By NEIL HARTNELL
Tribune Business Editor
The US government yesterday criticised the Bahamas’ almost non-existent number of prosecutions/convictions for money laundering, suggesting there should be far more given the size of this nation’s financial services industry.
The US State Department, in its 2015 international narcotics control strategy (INCSR) report, noted that there were no prosecutions, or convictions, for money laundering by the Bahamian judicial authorities in 2013.
While data for 2014 was not available, the report said: “While the Government of the Commonwealth of the Bahamas has the requisite institutional and legal framework to combat money laundering, the number of prosecutions and convictions is low given the scale of the country’s financial sector.”
Some 270 suspicious transactions reports (STRs) were submitted to the Bahamas’ Financial Intelligence Unit (FIU) in 2013, according to the report, which called for more resources and training to help the police and Attorney General’s Office to investigate and prosecute money laundering offences.
The State Department report alleged that “significant sums of money” were laundered via the Bahamian financial services industry, even though it provided no data, evidence or concrete examples to support this assertion.
“There is a significant black market for smuggled cigarettes and guns,” the report added. “Money laundering trends include the purchase of real estate, large vehicles, boats and jewellery, as well as the processing of money through a complex web of legitimate businesses and international business companies (IBCs) registered in the offshore financial sector.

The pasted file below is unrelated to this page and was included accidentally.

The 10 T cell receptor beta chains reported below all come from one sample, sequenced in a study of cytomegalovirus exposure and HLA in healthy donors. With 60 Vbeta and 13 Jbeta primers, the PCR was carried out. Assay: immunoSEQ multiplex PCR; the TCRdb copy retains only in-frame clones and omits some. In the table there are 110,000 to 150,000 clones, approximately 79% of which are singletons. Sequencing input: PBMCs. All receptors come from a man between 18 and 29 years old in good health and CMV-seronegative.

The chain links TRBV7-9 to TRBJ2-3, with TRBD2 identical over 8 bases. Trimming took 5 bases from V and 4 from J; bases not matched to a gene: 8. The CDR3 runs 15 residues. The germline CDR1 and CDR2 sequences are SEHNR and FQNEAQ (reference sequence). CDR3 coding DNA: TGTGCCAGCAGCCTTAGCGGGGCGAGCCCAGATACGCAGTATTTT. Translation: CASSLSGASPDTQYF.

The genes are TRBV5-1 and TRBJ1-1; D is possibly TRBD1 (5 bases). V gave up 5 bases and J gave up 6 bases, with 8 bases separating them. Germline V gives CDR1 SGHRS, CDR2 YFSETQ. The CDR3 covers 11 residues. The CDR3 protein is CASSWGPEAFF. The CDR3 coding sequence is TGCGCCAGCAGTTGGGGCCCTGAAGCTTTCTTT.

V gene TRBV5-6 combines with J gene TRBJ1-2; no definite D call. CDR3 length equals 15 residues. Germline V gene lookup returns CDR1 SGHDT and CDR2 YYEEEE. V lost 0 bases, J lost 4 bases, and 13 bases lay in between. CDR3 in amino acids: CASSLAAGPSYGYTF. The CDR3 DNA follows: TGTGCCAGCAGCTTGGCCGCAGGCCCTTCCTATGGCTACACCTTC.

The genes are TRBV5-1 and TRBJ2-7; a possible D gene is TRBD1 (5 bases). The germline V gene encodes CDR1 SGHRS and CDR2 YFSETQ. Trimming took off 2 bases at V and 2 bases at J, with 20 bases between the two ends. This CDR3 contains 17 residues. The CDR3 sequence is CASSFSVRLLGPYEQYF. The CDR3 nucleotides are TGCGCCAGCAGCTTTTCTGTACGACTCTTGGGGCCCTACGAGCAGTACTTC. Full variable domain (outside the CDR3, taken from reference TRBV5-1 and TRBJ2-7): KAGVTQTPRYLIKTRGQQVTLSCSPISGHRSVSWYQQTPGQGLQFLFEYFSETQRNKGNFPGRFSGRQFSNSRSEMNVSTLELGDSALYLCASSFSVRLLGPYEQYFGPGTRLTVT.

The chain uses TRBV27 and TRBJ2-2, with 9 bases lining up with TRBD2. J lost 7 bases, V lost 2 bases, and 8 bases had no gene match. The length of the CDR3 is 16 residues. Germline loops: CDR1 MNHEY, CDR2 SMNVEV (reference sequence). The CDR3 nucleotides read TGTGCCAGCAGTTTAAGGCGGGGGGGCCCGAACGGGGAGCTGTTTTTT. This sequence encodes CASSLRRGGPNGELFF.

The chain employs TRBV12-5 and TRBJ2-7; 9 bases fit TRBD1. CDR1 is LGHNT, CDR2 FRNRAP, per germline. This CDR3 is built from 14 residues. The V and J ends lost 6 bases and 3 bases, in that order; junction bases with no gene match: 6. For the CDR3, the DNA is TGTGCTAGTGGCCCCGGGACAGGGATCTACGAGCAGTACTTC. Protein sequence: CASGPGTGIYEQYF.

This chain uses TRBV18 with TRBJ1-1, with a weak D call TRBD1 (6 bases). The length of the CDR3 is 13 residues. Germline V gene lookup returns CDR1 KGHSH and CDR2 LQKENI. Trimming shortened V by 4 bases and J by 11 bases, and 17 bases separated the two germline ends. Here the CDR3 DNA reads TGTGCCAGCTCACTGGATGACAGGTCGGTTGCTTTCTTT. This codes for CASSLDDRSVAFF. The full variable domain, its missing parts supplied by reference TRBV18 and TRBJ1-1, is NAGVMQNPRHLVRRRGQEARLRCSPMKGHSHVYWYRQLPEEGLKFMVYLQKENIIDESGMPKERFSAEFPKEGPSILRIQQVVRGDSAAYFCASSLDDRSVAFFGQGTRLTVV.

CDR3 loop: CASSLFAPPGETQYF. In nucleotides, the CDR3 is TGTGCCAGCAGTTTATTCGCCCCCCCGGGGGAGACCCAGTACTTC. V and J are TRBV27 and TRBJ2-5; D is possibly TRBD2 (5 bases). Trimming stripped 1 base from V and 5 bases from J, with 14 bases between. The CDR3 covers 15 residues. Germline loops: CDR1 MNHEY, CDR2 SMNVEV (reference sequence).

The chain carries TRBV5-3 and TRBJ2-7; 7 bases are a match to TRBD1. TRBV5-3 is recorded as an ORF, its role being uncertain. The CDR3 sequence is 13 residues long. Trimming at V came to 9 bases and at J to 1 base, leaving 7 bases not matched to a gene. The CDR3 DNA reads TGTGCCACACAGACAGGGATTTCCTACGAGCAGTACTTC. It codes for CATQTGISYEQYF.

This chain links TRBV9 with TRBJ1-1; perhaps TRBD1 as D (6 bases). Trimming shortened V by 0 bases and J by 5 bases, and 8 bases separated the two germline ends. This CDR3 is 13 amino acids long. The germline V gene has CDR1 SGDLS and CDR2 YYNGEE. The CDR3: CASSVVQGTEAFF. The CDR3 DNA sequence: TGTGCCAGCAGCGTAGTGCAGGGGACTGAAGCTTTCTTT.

“Drug traffickers and other criminal organisations take advantage of the large number of IBCs and offshore banks registered in the Bahamas to launder significant sums of money, despite strict Know Your Customer and transaction reporting requirements.”
Noting the moves to legalise, then regulate, the domestic web shop gaming industry, the US State Department added: “With the expansion of gaming oversight, the Government should ensure full implementation of appropriate safeguards, and provide additional suspicious transaction report (STR) training.
“The FIU, in cooperation with Royal Bahamas Police Force financial investigators, should continue its outreach, training and coordination with banking and non-banking sectors to assist institutions in implementing and maintaining effective STR regimes.”
The US State Department’s report then reiterated complaints it has made in previous years, urging the Bahamas to pass laws criminalising bulk cash smuggling and membership/participation in organised criminal gangs.
It also called on this country to establish a “public registry” of all entities licensed in the financial services sector; implement a system to collect and analyse cross-border currency movement data; and create a currency transaction reporting system.
The Bahamas has heard this all before in successive INCSR reports, along with the request to ensure full compliance with UN Security Council Resolutions 1267 and 1373.
The two UN Security Council resolutions relate to the freezing/seizing of assets or funds belonging to alleged terrorists, and previous Caribbean Financial Action Task Force (CFATF) reports said the Anti-Terrorism Act did not implement 1267 “adequately”.
A 2010 follow-up report on the Bahamas by the CFATF said proposed legislative reforms would address these weaknesses, but it is unclear whether these have been enacted.
That 2010 report said financial regulators were finalising a report on a “fixed threshold currency reporting system”, while the currency declaration section on border entry forms was being revised.
Meanwhile, yesterday’s report also called on the Bahamas’ National Anti-Money Laundering Task Force to “engender an anti-money laundering culture in the Bahamas”.